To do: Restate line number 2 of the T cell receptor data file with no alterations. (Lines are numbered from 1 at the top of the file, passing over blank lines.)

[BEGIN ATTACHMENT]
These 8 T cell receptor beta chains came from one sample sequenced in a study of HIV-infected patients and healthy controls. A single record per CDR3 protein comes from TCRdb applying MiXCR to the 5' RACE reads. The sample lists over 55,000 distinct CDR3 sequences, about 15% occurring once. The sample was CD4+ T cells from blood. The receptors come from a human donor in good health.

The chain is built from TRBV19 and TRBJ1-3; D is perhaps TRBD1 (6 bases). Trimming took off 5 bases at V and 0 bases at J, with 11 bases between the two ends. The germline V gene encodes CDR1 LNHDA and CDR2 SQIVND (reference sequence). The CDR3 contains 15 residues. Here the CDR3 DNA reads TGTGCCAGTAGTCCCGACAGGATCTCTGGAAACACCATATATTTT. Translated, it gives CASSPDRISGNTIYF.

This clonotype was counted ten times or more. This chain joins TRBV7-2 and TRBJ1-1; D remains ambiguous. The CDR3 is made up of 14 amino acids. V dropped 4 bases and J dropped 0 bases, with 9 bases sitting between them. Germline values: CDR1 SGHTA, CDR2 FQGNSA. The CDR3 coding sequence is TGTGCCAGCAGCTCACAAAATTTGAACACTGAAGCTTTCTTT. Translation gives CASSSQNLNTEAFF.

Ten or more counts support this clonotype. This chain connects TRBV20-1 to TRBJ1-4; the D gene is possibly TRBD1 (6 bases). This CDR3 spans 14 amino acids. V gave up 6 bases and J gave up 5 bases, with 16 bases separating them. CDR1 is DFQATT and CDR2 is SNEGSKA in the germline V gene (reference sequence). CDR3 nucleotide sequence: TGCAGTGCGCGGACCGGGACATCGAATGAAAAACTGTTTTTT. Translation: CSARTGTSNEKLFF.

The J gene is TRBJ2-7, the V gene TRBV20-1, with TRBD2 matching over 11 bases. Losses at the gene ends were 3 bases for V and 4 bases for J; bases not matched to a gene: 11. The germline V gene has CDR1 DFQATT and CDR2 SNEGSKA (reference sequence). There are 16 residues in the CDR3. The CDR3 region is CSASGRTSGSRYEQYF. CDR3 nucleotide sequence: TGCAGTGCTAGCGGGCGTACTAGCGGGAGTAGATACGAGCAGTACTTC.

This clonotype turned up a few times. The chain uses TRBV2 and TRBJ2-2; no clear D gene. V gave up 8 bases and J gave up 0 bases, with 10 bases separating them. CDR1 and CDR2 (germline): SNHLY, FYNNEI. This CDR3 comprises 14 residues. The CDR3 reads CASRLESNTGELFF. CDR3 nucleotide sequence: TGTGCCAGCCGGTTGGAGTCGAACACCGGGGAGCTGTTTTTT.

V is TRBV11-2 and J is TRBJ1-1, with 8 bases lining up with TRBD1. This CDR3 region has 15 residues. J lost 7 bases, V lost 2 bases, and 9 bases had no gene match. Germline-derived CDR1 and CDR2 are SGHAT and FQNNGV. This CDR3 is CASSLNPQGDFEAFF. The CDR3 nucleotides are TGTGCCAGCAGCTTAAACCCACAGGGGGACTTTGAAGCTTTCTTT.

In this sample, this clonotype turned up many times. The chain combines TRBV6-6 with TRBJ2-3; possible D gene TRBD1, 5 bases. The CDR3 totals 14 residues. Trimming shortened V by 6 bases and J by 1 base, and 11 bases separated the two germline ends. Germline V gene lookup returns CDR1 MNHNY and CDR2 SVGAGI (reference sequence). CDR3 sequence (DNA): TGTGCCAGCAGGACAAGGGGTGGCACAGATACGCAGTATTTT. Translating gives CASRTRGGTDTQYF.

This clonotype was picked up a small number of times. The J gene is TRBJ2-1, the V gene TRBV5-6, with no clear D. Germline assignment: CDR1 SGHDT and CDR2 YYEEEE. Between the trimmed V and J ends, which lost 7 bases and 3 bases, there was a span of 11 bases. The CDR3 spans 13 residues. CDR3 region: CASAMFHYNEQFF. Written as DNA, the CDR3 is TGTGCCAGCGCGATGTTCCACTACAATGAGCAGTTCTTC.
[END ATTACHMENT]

The chain is built from TRBV19 and TRBJ1-3; D is perhaps TRBD1 (6 bases). Trimming took off 5 bases at V and 0 bases at J, with 11 bases between the two ends. The germline V gene encodes CDR1 LNHDA and CDR2 SQIVND (reference sequence). The CDR3 contains 15 residues. Here the CDR3 DNA reads TGTGCCAGTAGTCCCGACAGGATCTCTGGAAACACCATATATTTT. Translated, it gives CASSPDRISGNTIYF.